Whether it was a libation for kings or the tears of the gods, the beverage known as mezcal has its roots in Mexican and Aztec cultures.
Using the drink, Skere Spirits launched Mestizo Mezcal in September in Henderson to bring a taste of that history to the valley.
“We want to bring the diversity from around the world,” said Jessica Rosman, founder of the company. “What better way to get to learn about another culture than through a cocktail?”
A longtime Henderson resident, Rosman left for college wanting to study international development.
After graduating from the University of California, Los Angeles, she wanted to find a job in which she could develop a relationship between America and the international community.
She began working in Mexico with an organization that focused on increasing trade development.
From the different foods and beverages to customs, she fell in love with the cultures and wanted to figure out a way to share that with people in the United States.
Along the way, she also met another UCLA graduate, Arturo Palencia.
After brainstorming ideas, they decided to enter the market selling the handcrafted mezcal, a distilled alcoholic beverage made from the maguey plant.
The drink is similar to tequila, but the main difference is in the species of agave plant used — more than 200 species exist in Mexico — and the distinct production processes.
“We are bringing back the basics,” Rosman said. “It has a much stronger, savory taste.”
The beverage didn’t offer just a different taste. Rosman said it also had a rich history.
The maguey, also known as agave, was a sacred plant in pre-Hispanic Mexico.
Agave was used in the production of medicines, rope, textiles, honey, tortillas and mezcal, which was a luxury enjoyed exclusively by kings and priests.
According to Aztec myth, the goddess of fertility, Mayahuel, was the original source of the maguey plant. Mayahuel’s grandmother killed her after she ran away to be with Quetzalcoatl.
“Where his tears fell, the plant grew,” Rosman said.
She added that the myth is something referenced in parts of the region.
Rosman and Palencia searched for farms in Mexico and visited Oaxaca wanting to partner with a local farmer.
Traveling 40 minutes outside the city to the village of Matatla, they found the mezcal factories — the area is known as the mezcal capital of the world.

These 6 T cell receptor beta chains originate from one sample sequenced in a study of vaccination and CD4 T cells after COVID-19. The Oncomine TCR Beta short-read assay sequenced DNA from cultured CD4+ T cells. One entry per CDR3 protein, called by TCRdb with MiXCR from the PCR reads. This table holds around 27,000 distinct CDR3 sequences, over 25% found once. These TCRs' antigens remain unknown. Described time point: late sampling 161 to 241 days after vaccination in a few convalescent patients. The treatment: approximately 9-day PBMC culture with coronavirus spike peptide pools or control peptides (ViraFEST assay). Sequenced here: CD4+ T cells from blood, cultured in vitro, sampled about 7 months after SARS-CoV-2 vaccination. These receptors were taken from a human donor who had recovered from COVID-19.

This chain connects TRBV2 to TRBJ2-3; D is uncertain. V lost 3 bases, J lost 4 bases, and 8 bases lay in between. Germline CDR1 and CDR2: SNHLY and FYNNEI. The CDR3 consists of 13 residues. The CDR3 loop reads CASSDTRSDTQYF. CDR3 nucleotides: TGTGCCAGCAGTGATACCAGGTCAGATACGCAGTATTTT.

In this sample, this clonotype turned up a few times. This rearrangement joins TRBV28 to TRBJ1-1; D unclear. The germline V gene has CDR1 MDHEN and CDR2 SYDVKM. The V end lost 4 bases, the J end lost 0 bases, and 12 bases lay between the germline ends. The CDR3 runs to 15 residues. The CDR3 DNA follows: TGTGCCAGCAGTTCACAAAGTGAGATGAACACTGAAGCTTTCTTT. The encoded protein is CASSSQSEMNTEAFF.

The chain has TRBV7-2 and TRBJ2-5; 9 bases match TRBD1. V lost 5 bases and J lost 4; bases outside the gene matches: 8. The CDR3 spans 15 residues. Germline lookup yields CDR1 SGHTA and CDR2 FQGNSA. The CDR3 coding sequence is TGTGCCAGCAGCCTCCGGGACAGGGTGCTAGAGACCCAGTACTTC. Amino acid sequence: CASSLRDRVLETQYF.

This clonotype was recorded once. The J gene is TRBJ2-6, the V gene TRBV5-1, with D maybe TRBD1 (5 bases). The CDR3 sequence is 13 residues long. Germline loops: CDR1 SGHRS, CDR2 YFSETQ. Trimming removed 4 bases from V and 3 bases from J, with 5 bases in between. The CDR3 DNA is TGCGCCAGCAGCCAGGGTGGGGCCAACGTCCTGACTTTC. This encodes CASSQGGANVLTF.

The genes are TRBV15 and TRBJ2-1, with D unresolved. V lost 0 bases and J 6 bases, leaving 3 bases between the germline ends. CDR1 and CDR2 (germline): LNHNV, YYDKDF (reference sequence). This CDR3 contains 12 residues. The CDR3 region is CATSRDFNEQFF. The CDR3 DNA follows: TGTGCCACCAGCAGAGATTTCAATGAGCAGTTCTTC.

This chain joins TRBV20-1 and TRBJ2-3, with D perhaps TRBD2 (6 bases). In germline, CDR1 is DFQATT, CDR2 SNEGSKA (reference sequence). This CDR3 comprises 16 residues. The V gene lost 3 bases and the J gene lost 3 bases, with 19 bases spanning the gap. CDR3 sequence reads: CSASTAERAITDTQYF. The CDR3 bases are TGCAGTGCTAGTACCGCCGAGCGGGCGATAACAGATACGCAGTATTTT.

Each farmer has a different way of crafting his brew.
After visiting 45 different families, they met one in Oaxaca with which they wanted to partner.
After five years and numerous trips to Mexico, the company began distributing in the U.S., launching the product first in Texas.
“They already had an understanding of the product,” Rosman said.
In September, they decided to set up shop for Skere Spirits in Henderson and introduce the Las Vegas Valley to the product.
When bringing the product to Las Vegas, the company decided to use Booze Brothers Beverage as its distributor.
“They had the same concept as us,” Rosman said. “They wanted local people, too.”
Justin Wallin, owner of Booze Brothers Beverage, said he discovered Mestizo Mezcal at an event.
“It was really different and high quality,” he said. “So we met with Jessica and started a partnership.”
Wallin added Booze Brothers is a smaller company and selective about the products it takes in.
“We thought this product would be a good fit,” he added.
The drink is featured at a variety of Las Vegas bars, including the Velveteen Rabbit, the Downtown Cocktail Room and La Comida.
“I’m surprised how quickly Las Vegas is catching on,” Rosman said.
She added that the culture in Las Vegas is becoming more supportive of local ventures.
People have responded to the name as well, which was carefully crafted, Rosman said.
“We picked over 200 names and did 12 focus groups to see what people liked,” she said. “The name rose to the top.”
Mestizo comes from the Latin word and means to mix, which Rosman added also fit well with the company’s mission.
She said the company is ready to launch Mestizo Mezcal nationwide, starting in cities such as San Francisco and New York City.
For more information, visit mestizomezcal.com.
Contact Henderson/Anthem View reporter Michael Lyle at firstname.lastname@example.org or 702-387-5201.